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Arrow wounds can be very serious, and are particularly tricky with barbed arrowheads. You can't leave any part of an arrow where it is--and the process of ''removing it'' is probably more painful than being shot in the first place, if you're not unconscious or drugged. You'd need to get the arrow ''cut'' out of your flesh, by the way. And that's only if a trained surgeon has the tools for it, lacking that the only alternative is to push the arrow out the other end, break it and then pull the shaft out which is as painful as it sounds. Yanking it out would cause lots of bleeding, may cause permanent damage depending on where it is/was[[note]]an arrow in the arm or leg is not JustAFleshWound. It is a ''Potential Nerve Damage'' Wound![[/note]], and at the very least would make the wound much harder to treat than if a trained medic/surgeon made some very careful incisions before carefully pulling it out. Wounds from muskets had their own complications, particularly their tendency to force dirty clothing fibers into the wound.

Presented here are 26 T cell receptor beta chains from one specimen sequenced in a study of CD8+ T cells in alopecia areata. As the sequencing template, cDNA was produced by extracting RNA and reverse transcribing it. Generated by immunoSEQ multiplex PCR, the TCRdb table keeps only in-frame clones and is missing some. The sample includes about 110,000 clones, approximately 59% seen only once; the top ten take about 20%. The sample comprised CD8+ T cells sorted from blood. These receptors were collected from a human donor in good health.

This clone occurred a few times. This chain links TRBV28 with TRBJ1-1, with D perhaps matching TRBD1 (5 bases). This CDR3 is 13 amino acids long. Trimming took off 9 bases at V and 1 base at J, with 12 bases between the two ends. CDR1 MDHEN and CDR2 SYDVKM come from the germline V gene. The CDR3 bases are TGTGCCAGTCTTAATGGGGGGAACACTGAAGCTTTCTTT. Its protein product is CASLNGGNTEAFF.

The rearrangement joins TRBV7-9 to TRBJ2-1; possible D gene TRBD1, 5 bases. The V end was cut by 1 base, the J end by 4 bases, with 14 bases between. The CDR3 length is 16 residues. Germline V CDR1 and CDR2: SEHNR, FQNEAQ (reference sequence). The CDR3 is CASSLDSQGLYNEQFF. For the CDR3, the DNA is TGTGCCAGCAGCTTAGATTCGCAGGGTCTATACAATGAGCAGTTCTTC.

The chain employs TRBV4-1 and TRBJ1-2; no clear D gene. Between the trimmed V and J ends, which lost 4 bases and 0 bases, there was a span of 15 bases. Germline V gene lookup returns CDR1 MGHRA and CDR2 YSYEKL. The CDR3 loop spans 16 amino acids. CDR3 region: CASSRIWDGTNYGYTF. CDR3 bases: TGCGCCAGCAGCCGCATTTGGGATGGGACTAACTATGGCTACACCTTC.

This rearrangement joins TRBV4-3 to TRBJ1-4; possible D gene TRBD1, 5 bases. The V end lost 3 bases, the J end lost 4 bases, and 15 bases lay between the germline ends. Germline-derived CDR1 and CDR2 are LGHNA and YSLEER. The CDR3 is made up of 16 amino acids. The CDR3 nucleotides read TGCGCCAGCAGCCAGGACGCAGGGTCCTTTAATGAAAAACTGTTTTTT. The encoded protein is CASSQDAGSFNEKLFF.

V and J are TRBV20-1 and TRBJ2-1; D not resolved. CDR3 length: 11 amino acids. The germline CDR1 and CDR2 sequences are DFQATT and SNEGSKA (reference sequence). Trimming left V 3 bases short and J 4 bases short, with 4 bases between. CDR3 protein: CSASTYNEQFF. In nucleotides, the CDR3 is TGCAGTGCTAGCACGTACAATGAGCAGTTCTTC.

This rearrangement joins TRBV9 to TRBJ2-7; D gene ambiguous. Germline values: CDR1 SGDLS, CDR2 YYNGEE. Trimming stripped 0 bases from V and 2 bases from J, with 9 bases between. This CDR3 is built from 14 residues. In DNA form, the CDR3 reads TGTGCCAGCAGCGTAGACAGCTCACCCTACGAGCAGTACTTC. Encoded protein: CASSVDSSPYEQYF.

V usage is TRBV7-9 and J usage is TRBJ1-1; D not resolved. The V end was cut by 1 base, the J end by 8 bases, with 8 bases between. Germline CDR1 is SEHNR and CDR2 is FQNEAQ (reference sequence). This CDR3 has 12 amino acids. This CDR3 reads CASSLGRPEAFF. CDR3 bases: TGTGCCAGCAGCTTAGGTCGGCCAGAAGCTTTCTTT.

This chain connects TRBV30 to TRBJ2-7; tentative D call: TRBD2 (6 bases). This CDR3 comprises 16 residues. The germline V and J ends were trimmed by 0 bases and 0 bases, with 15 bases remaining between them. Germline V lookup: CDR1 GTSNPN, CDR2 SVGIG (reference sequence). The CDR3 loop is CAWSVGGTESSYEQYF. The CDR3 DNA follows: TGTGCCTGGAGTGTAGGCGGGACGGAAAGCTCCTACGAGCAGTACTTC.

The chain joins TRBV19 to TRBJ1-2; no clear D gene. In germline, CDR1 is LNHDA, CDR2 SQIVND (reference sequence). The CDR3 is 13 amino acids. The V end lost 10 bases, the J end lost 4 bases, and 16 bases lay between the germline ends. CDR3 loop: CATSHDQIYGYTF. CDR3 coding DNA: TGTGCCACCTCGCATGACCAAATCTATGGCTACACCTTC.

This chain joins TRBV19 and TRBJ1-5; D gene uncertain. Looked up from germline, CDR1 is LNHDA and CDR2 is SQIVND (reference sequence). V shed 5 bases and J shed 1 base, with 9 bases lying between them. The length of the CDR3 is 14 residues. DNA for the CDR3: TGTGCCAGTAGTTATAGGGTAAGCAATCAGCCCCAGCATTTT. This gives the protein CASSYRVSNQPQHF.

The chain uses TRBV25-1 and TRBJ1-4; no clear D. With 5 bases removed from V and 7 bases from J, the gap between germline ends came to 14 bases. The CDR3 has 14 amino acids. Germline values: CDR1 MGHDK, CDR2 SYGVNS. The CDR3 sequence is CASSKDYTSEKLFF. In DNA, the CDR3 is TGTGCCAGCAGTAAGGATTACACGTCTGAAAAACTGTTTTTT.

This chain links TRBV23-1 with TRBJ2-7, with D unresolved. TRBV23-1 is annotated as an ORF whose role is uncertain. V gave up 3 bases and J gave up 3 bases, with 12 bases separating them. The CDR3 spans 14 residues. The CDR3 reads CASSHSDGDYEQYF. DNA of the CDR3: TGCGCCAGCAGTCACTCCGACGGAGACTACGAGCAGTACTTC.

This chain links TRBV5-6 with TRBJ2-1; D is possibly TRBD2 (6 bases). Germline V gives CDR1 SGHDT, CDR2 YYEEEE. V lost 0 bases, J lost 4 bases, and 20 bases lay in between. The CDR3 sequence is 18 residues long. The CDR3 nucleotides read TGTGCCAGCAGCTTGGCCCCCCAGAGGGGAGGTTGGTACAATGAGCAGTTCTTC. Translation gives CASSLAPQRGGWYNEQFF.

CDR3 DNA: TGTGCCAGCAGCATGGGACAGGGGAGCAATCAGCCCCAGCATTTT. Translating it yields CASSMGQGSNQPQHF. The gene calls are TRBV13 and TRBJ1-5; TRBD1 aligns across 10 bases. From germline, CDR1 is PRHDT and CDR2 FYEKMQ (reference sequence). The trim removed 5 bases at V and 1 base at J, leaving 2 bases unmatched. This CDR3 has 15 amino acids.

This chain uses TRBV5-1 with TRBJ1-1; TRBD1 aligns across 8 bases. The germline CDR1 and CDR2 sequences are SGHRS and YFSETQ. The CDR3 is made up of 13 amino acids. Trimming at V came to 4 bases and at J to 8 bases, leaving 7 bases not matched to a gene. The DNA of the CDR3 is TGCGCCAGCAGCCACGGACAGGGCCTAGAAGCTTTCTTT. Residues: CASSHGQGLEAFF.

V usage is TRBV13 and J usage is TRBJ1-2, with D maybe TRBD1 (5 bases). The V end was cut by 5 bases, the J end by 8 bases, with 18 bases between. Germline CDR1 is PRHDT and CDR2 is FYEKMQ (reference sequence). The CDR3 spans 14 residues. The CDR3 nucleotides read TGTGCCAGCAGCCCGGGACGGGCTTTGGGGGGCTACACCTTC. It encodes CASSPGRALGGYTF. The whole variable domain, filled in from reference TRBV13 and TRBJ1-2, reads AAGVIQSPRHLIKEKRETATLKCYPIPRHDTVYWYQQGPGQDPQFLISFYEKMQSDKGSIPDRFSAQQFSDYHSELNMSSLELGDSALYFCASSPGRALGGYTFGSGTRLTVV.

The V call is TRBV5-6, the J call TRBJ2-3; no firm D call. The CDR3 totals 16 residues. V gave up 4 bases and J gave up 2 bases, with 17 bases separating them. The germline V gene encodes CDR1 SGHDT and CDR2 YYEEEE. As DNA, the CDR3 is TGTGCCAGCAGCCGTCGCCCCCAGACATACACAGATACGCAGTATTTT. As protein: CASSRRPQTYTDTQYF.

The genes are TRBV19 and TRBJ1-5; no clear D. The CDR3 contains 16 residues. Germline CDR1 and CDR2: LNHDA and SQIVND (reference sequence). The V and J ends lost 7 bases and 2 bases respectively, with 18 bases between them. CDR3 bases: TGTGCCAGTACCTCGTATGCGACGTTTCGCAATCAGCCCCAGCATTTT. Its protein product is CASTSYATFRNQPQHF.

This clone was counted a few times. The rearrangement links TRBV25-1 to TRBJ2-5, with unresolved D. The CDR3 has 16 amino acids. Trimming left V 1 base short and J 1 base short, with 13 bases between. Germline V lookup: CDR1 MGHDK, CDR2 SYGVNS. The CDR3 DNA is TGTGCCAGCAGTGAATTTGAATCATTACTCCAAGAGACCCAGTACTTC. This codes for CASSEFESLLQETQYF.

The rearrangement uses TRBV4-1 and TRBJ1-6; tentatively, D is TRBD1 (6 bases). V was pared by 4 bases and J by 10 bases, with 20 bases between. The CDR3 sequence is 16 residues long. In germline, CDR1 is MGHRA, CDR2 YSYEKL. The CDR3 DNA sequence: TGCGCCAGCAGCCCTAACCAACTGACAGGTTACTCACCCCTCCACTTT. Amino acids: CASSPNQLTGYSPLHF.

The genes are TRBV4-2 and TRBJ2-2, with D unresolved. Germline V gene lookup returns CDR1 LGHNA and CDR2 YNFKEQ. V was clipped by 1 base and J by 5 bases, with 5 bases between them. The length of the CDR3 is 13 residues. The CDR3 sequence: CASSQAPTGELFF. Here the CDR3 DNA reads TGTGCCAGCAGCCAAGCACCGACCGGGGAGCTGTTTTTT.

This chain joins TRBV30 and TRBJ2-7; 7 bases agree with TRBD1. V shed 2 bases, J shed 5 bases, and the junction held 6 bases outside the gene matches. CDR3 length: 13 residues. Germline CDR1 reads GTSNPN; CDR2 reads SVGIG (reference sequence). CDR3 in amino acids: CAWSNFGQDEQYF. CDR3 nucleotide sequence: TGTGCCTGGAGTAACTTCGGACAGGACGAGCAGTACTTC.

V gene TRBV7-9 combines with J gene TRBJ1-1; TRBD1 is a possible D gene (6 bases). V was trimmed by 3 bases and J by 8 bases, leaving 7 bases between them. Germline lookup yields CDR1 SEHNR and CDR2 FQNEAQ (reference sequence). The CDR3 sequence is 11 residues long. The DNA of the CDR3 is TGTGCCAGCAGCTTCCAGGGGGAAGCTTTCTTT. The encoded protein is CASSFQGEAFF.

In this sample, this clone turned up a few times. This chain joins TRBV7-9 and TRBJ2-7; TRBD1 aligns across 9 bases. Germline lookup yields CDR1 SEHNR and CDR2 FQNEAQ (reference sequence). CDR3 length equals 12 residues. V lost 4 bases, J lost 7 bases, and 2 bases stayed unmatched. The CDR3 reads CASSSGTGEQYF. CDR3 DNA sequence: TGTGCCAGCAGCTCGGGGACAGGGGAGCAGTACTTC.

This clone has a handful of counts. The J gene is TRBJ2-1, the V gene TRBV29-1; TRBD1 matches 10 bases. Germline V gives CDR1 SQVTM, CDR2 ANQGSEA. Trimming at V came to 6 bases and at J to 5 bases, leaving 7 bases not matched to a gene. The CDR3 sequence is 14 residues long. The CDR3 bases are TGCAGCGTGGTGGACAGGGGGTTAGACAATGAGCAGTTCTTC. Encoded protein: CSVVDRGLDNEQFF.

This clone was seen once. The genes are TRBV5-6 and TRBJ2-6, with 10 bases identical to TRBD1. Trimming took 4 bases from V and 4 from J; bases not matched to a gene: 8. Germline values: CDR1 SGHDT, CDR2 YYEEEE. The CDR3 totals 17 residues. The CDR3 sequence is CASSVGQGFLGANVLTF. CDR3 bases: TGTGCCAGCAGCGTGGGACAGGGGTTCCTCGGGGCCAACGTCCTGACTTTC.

to:

Arrow wounds can be very serious, and are particularly tricky with barbed arrowheads. You can't leave any part of an arrow where it is--and the process of ''removing it'' is probably more painful than being shot in the first place, if you're not unconscious or drugged. You'd need to get the arrow ''cut'' out of your flesh, by the way. And that's only if a trained surgeon has the tools for it, lacking that the only alternative is to push the arrow out the other end, break it and then pull the shaft out which is as painful as it sounds. Yanking it out would cause lots of bleeding, may cause permanent damage depending on where it is/was[[note]]an arrow in the arm or leg is not JustAFleshWound. It is a ''Potential Nerve Damage'' Wound![[/note]], and at the very least would make the wound much harder to treat than if a trained medic/surgeon made some very careful incisions before carefully pulling it out. Wounds from muskets Musket balls had their own complications, particularly their tendency to force dirty clothing fibers into the wound.